As the country begins to reopen, we'll keep publishing news to help you navigate the state of travel today (like whether travel insurance covers the coronavirus), as well as stories about places for you to put on your bucket list once it's safe to start going more far-flung.
When we planned a trip to Washington State last summer, my son immediately produced a passport book that he uses to log his visits to national parks. Stamps for Olympic National Park and Seattle's Klondike Gold Rush National Historical Park were a lock. But what about another blip nearby on the map, San Juan Island National Historical Park?
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For Washington State Ferries schedules, call 206-464-6400 or check www.wsdot.wa.gov/ferries. Admission to San Juan Island National Historical Park (360-378-2240, www.nps.gov/sajh) is free. Campsites at Moran State Park (360-376-2326, www.parks.wa.gov) cost per night, plus a reservation fee. For reservations, call 888-226-7688.
I knew that the San Juan Islands, a hundred miles northwest of the Space Needle, had been the setting for Snow Falling on Cedars and—more important for my son—Free Willy. But neither of us knew anything about the Pig War, a 19th-century showdown with Britain commemorated by the National Park Service at this 1,752-acre, two-part park on San Juan Island.
We settled on visiting San Juan and Orcas, two large islands with the widest range of services. To get there, we took a morning car ferry from Port Angeles to Victoria, British Columbia, and then made another international crossing from nearby Sidney, B.C., to Friday Harbor on San Juan Island.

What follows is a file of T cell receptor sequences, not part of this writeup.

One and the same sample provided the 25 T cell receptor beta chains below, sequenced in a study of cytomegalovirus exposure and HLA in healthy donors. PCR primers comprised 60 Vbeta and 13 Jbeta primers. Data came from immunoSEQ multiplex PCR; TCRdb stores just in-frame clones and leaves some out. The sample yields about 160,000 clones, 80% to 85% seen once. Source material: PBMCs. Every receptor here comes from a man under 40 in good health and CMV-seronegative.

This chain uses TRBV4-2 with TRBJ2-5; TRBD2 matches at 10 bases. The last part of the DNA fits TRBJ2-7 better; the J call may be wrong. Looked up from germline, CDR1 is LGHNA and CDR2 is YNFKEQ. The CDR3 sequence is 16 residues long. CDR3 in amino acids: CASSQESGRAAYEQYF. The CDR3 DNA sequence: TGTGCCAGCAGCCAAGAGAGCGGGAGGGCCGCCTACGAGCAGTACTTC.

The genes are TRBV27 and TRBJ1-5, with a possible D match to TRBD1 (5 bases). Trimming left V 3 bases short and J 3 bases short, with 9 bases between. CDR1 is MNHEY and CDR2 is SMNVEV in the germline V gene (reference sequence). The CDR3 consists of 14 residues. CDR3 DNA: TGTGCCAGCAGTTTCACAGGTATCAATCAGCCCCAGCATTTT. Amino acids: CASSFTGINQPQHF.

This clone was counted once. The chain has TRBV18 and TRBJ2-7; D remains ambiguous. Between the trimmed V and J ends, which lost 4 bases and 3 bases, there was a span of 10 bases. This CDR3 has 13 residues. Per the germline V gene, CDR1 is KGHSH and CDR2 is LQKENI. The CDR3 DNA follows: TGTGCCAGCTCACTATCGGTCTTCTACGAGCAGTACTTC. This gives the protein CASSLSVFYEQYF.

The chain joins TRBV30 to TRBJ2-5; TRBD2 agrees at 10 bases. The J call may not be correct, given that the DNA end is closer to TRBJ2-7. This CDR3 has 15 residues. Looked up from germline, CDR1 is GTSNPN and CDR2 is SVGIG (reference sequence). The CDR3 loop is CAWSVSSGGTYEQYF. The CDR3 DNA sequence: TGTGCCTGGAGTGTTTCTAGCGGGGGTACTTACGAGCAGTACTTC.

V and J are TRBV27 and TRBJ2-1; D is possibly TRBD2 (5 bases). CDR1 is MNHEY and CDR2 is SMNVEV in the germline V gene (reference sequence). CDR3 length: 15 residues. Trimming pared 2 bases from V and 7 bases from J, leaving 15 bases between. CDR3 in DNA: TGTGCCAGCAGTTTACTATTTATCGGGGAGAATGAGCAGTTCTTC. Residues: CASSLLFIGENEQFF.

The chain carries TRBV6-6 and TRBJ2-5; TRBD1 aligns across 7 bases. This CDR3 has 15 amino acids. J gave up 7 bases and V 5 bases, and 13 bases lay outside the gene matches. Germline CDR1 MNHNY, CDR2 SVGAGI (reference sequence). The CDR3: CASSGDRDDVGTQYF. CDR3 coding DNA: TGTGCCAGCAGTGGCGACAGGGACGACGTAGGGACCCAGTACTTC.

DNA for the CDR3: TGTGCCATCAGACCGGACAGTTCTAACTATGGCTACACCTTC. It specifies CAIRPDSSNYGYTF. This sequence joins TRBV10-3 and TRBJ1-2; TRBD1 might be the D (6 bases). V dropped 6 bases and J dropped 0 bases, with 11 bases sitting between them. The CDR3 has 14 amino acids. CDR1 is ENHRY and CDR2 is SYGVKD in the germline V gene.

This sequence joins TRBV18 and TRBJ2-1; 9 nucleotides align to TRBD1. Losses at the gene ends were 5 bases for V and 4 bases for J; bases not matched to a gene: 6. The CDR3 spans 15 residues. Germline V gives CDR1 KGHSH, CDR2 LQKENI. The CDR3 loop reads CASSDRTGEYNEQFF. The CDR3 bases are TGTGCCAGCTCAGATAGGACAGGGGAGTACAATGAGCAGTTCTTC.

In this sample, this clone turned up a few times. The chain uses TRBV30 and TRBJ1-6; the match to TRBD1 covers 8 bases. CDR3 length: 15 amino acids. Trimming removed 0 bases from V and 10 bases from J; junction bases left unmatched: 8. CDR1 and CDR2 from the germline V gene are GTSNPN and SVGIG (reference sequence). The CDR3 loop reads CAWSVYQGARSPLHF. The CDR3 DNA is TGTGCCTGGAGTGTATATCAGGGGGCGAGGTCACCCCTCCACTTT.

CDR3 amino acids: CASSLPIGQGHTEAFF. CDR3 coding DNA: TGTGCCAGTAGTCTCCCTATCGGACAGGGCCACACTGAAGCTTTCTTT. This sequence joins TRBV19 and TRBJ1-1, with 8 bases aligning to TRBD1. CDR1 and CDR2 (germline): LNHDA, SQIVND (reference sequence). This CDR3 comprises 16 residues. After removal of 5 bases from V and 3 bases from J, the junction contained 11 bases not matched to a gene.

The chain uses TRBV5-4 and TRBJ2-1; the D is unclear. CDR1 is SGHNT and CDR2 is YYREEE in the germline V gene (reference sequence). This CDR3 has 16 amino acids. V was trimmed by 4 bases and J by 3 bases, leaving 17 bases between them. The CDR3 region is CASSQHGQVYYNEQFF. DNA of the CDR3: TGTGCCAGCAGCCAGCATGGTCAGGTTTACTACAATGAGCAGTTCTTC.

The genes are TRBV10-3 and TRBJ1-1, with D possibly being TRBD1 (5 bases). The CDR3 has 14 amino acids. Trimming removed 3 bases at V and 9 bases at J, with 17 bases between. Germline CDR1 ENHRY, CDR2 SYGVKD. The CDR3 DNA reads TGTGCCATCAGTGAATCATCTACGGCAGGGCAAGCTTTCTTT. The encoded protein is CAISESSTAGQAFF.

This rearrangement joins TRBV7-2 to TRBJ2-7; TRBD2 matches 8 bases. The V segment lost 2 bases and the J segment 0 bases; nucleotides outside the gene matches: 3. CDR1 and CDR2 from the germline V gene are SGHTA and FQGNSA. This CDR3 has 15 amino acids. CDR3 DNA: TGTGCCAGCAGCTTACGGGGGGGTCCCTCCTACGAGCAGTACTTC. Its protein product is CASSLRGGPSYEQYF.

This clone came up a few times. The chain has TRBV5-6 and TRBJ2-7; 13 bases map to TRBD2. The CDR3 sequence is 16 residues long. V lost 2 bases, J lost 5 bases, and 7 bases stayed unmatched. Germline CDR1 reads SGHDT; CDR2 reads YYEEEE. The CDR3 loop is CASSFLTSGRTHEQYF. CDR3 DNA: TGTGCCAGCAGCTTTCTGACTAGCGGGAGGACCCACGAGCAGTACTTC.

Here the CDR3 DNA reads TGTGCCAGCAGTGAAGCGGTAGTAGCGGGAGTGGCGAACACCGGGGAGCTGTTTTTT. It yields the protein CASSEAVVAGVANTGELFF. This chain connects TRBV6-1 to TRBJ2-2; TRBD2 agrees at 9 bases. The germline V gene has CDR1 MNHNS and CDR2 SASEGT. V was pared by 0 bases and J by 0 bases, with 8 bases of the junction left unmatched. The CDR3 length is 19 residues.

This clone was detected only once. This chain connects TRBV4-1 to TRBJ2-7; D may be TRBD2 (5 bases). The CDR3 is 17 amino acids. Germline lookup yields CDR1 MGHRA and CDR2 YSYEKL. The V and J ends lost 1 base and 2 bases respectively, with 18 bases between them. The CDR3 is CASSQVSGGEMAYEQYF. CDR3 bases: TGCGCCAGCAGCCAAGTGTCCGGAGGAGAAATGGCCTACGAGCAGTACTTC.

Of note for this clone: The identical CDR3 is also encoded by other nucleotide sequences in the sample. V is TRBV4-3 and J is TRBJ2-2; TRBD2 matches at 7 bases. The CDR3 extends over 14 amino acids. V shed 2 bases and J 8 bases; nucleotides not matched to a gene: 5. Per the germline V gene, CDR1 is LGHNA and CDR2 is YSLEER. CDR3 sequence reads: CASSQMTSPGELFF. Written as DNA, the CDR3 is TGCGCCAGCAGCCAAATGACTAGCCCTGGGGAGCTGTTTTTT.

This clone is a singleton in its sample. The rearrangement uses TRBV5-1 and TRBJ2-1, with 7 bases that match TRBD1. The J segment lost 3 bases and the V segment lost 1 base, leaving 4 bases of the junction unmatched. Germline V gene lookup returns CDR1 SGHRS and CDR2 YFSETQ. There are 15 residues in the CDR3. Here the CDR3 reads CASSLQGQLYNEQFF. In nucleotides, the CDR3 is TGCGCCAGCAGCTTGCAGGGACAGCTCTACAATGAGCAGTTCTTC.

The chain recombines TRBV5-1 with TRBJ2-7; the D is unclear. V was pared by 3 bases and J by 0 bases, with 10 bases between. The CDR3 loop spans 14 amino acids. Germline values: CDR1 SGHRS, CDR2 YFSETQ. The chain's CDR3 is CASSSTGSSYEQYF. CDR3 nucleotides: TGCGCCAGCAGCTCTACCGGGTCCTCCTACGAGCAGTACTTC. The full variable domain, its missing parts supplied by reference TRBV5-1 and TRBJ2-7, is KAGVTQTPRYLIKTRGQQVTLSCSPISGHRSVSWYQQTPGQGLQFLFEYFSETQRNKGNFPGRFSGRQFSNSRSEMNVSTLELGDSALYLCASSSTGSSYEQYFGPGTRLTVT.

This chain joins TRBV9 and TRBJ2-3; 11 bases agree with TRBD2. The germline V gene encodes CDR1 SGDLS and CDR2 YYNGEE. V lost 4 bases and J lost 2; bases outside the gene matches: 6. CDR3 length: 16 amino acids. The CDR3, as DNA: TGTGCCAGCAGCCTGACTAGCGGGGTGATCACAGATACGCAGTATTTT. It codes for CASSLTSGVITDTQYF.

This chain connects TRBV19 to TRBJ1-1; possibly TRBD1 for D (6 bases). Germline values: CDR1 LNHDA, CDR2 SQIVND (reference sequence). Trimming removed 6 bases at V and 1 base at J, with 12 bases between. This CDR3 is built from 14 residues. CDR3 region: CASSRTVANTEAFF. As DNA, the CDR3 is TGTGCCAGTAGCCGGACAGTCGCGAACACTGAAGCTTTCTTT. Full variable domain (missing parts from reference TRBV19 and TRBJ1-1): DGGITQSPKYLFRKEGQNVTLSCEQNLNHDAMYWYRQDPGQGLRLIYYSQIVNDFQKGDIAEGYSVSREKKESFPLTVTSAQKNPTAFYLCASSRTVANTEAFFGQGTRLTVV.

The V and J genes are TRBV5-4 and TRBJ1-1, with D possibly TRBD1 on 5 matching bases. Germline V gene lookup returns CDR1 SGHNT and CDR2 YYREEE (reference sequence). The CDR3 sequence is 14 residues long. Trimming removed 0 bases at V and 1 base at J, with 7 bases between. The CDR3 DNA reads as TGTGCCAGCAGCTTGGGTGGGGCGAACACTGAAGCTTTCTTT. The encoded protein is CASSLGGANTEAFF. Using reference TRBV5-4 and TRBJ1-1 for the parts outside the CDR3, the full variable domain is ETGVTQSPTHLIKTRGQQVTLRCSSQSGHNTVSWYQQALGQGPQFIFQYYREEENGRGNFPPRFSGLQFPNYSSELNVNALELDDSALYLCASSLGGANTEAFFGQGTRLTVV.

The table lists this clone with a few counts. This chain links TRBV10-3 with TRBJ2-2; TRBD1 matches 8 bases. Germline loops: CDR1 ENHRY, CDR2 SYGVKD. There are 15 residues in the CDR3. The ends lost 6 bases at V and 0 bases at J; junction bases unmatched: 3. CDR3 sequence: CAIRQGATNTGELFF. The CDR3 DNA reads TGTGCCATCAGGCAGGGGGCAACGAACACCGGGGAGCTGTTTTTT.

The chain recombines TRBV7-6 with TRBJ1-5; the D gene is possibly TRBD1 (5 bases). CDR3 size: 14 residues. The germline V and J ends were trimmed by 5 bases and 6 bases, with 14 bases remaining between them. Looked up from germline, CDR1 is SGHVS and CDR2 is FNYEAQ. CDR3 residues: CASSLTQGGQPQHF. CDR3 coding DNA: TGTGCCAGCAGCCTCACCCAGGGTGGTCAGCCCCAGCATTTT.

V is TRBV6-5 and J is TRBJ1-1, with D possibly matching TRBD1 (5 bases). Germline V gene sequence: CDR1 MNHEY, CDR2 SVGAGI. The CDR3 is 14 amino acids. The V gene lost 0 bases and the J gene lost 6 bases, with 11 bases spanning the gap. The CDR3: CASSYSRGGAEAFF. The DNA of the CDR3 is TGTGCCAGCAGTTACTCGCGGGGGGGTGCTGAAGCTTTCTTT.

Our first stop was American Camp, the larger section of the historical park, situated on the southeastern tip of the island. After a park ranger stamped my son's passport, we walked oceanside trails and the earthen redoubt that the U.S. soldiers had built into their windswept cape. The long-ago imbroglio sounded like the plot of a quirky Miramax film. The Oregon Treaty of 1846 had set the northwest U.S.-Canadian border at the 49th parallel, but was vague about dividing the smaller islands north of Puget Sound, which both nations claimed. The flash point came in 1859, when an American farmer shot a loose pig belonging to the Hudson's Bay Company that he found rototilling his garden.
Soon, nearly 500 Americans were facing off against five British warships. Then, a reality check. Instead of going to war over a boar, the two sides agreed to a joint occupation. The Yanks hunkered down at American Camp; the Brits dug in at English Camp. Thirteen years later, an arbitrator, Kaiser Wilhelm I of Germany, ruled in America's favor, with that wayward pig the only casualty.
We then headed west through rolling hills. The weather, sunny and temperate in the rain shadow cast by the Olympics, was perfect. After stopping to gorge on roadside thickets of blackberries, we hiked a short coastal trail into Lime Kiln Point State Park and watched harbor seals cruise the rocky shoreline.
The next morning we ferried to rugged Orcas Island to camp at Moran State Park. Donated in part by shipping baron and Seattle mayor Robert Moran, the 5,252-acre park is fourth-largest of Washington's 120-odd state parks. Our campsite overlooked Cascade Lake.
On our last day we sea-kayaked on East Sound, spotting ospreys and a pair of river otters, then drove up 2,409-foot Mount Constitution, the islands' highest point. At the summit, we climbed the stone staircase of a watchtower built by the Civilian Conservation Corps. The panorama was stunning: the archipelago spread upon slate-blue seas, backed to the east by Mount Baker and to the south by the snow-capped Olympic range. It was a view to die for. Better the pig than me.